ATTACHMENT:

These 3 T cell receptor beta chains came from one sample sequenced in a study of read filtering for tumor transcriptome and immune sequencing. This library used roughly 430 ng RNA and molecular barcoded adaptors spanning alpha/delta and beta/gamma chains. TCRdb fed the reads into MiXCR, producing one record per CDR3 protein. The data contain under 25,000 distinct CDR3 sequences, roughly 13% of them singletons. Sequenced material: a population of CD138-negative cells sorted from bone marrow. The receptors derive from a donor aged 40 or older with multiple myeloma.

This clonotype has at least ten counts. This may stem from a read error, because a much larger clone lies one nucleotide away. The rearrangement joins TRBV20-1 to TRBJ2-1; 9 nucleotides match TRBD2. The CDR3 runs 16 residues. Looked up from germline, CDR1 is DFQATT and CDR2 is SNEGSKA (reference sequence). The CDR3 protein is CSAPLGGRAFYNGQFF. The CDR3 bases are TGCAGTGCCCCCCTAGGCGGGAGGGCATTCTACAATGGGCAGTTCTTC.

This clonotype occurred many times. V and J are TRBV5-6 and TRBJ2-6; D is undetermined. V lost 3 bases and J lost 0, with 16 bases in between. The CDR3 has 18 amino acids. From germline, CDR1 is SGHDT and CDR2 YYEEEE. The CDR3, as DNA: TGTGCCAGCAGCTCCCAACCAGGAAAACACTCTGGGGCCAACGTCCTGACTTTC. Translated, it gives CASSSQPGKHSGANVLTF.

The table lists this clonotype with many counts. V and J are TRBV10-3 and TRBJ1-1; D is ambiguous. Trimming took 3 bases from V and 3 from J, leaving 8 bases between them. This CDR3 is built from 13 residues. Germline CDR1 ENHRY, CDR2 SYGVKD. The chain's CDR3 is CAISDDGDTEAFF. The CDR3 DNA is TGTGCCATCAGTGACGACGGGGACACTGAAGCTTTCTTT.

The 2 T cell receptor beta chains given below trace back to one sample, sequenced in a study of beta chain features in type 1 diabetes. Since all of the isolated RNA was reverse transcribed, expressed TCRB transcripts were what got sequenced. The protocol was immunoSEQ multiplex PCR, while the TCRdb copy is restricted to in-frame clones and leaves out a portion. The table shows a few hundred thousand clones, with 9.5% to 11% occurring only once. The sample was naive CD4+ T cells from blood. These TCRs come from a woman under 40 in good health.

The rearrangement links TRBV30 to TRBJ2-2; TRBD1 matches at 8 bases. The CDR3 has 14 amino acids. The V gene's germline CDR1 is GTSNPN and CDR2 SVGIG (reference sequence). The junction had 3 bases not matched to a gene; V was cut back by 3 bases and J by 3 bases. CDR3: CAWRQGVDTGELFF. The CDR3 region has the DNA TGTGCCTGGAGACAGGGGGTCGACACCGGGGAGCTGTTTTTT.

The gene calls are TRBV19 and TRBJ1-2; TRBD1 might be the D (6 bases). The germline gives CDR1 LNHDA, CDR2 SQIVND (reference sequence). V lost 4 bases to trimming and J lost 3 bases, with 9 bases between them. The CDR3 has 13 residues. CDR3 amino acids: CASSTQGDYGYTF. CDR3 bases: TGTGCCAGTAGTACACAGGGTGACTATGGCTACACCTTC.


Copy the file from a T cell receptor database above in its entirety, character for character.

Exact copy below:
These 3 T cell receptor beta chains came from one sample sequenced in a study of read filtering for tumor transcriptome and immune sequencing. This library used roughly 430 ng RNA and molecular barcoded adaptors spanning alpha/delta and beta/gamma chains. TCRdb fed the reads into MiXCR, producing one record per CDR3 protein. The data contain under 25,000 distinct CDR3 sequences, roughly 13% of them singletons. Sequenced material: a population of CD138-negative cells sorted from bone marrow. The receptors derive from a donor aged 40 or older with multiple myeloma.

This clonotype has at least ten counts. This may stem from a read error, because a much larger clone lies one nucleotide away. The rearrangement joins TRBV20-1 to TRBJ2-1; 9 nucleotides match TRBD2. The CDR3 runs 16 residues. Looked up from germline, CDR1 is DFQATT and CDR2 is SNEGSKA (reference sequence). The CDR3 protein is CSAPLGGRAFYNGQFF. The CDR3 bases are TGCAGTGCCCCCCTAGGCGGGAGGGCATTCTACAATGGGCAGTTCTTC.

This clonotype occurred many times. V and J are TRBV5-6 and TRBJ2-6; D is undetermined. V lost 3 bases and J lost 0, with 16 bases in between. The CDR3 has 18 amino acids. From germline, CDR1 is SGHDT and CDR2 YYEEEE. The CDR3, as DNA: TGTGCCAGCAGCTCCCAACCAGGAAAACACTCTGGGGCCAACGTCCTGACTTTC. Translated, it gives CASSSQPGKHSGANVLTF.

The table lists this clonotype with many counts. V and J are TRBV10-3 and TRBJ1-1; D is ambiguous. Trimming took 3 bases from V and 3 from J, leaving 8 bases between them. This CDR3 is built from 13 residues. Germline CDR1 ENHRY, CDR2 SYGVKD. The chain's CDR3 is CAISDDGDTEAFF. The CDR3 DNA is TGTGCCATCAGTGACGACGGGGACACTGAAGCTTTCTTT.

The 2 T cell receptor beta chains given below trace back to one sample, sequenced in a study of beta chain features in type 1 diabetes. Since all of the isolated RNA was reverse transcribed, expressed TCRB transcripts were what got sequenced. The protocol was immunoSEQ multiplex PCR, while the TCRdb copy is restricted to in-frame clones and leaves out a portion. The table shows a few hundred thousand clones, with 9.5% to 11% occurring only once. The sample was naive CD4+ T cells from blood. These TCRs come from a woman under 40 in good health.

The rearrangement links TRBV30 to TRBJ2-2; TRBD1 matches at 8 bases. The CDR3 has 14 amino acids. The V gene's germline CDR1 is GTSNPN and CDR2 SVGIG (reference sequence). The junction had 3 bases not matched to a gene; V was cut back by 3 bases and J by 3 bases. CDR3: CAWRQGVDTGELFF. The CDR3 region has the DNA TGTGCCTGGAGACAGGGGGTCGACACCGGGGAGCTGTTTTTT.

The gene calls are TRBV19 and TRBJ1-2; TRBD1 might be the D (6 bases). The germline gives CDR1 LNHDA, CDR2 SQIVND (reference sequence). V lost 4 bases to trimming and J lost 3 bases, with 9 bases between them. The CDR3 has 13 residues. CDR3 amino acids: CASSTQGDYGYTF. CDR3 bases: TGTGCCAGTAGTACACAGGGTGACTATGGCTACACCTTC.